On Monday, Apple posted guidelines for creating bands for Apple Watch under Apple's "Made for Apple Watch" program. And, unsurprisingly, people are throwing a little fit about one of the requirements:
For all of you getting ready to rant on Twitter after reading that, deep breaths: I'm going to tell you why this is, in fact, a good thing.
Apple doesn't want your skin to burn off
Simple science: Chargers — and their respective devices — get hot as they charge. If Apple were to allow third-party manufacturers to make bands with integrated chargers or battery packs, not only would it make your Watch overly bulky, but you'd likely suffer some mild to moderate burning on your wrist whenever it turned on. Given that the company has no desire to get a reputation for products that might burn its customers, I'm 100 percent not surprised that Apple has put the kibosh on magnetic-charging watches through the bands.
"Bu-bu-buh my iPhone can have a charging case and it's in my pocket, like, all the time!" Yep. Pocket. Or bag. Not directly on your skin, nor is the Lightning port or charging interface directly exposed. On your Watch, the magnetic charger is part of its underside; thus, to juice up your device, any band would have to wrap around the bottom and place its charging interface directly on your wrist.
You don't want to electrocute yourself, either
Here's another reason why a charging band is a bad idea besides potentially turning your wrist into the Nazi from Raiders of the Lost Ark: moisture.
In Apple's Watch user guide, the company specifically advises against charging in any place where water might be present, for the following reasons:
Given our hands and wrists come into contact with lots of different kinds of moisture throughout the day, I think I'd prefer my watch dying an hour or two earlier over being electrocuted — wouldn't you?
Bands shouldn't interfere with heart and wrist sensors
Now, even if a company were to make a hypothetical band that incorporated a magnetic charger and you weren't worried about burning or electrocuting yourself, there's still one big problem with such a device: It would probably block your Watch's health sensors, and with it, your access to Apple Pay.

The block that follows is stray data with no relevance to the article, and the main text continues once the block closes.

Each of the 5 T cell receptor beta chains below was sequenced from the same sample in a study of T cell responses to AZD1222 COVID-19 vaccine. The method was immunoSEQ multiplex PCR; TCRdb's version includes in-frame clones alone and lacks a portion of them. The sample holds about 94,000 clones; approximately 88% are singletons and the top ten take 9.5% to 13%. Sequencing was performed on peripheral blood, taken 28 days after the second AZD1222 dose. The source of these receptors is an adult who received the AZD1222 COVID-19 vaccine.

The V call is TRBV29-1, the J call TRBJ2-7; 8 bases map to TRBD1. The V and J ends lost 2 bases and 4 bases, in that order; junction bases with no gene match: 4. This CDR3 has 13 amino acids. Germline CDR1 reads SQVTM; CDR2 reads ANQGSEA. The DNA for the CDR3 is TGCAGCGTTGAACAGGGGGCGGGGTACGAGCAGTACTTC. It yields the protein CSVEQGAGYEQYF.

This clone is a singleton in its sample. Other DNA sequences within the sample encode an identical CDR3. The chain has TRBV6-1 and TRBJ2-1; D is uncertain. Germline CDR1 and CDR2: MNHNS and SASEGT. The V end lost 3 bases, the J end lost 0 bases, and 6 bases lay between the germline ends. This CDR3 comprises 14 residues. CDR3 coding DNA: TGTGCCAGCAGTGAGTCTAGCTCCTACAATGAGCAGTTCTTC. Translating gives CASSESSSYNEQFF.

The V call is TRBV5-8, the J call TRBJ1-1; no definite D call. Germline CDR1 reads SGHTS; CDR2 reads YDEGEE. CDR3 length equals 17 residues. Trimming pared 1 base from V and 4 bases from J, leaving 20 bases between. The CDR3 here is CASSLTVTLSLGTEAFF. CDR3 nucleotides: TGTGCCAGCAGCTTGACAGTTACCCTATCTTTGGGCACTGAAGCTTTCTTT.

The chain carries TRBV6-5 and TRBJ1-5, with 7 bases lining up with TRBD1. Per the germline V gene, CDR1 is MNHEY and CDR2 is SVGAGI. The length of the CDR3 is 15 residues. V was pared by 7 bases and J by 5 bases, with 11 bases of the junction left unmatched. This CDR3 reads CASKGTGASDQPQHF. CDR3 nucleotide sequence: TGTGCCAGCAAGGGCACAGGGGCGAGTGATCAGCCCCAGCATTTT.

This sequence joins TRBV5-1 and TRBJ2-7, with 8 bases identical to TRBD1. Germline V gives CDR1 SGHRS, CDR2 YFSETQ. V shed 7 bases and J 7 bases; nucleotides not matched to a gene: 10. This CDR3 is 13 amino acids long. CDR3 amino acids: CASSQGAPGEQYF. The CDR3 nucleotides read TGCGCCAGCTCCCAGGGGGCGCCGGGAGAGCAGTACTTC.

As we ran into last week with the heavily tattooed, if the Watch can't tell you're alive, it can't use wrist detection to automatically unlock your device. That means if you plan to use Apple Pay — or really, any feature of the Watch other than the clock face — you'll have to enter a passcode every time you wake the Watch. You could turn wrist detection off, but then your Watch's information would be available to anyone who picked it up (or pickpocketed you), nor would you be able to use Apple Pay.
In short: Not worth it.
You don't need a wearable charger
Because, really, let's be honest: You're not going to need to charge your Watch while you're wearing it. The Watch has had a pretty unanimously good battery rating from most everyone who's tried it — iMore included — dipping low during the evening only for those who were using it heavily for exercise or repeated phone calls and messaging. (In my personal opinion, after having used an Apple Watch for a few weeks, I think it's more likely you'll want to charge your iPhone during the day than your watch.)
Say that you do run low on battery during the day: It's easy enough to take the Watch off and charge it for half an hour to an hour. After a few hours of roller derby practice, I do this while I take a shower and eat — I don't particularly need my Watch while I shower, and 45 minutes is enough to give it at least a 40 percent increase in charging. (Apple's official specs say that you can charge the Watch to 80 percent in just 90 minutes, and a full charge in 2.5 hours.)
Now, all that said, I'm sure there will still be developers that attempt to make some sort of charging band — they just won't have Apple's official "Made for Apple Watch" branding behind them. After all, there's a company currently attempting a charging band by trying to use the Apple Watch's diagnostic port. So if you really, truly, one hundred percent think that a charging band is necessary to improve your Apple Watch experience — there will be options available for you. They just may not be good options.
Master your iPhone in minutes
iMore offers spot-on advice and guidance from our team of experts, with decades of Apple device experience to lean on. Learn more with iMore!
Serenity was formerly the Managing Editor at iMore, and now works for Apple. She's been talking, writing about, and tinkering with Apple products since she was old enough to double-click. In her spare time, she sketches, sings, and in her secret superhero life, plays roller derby. Follow her on Twitter @settern.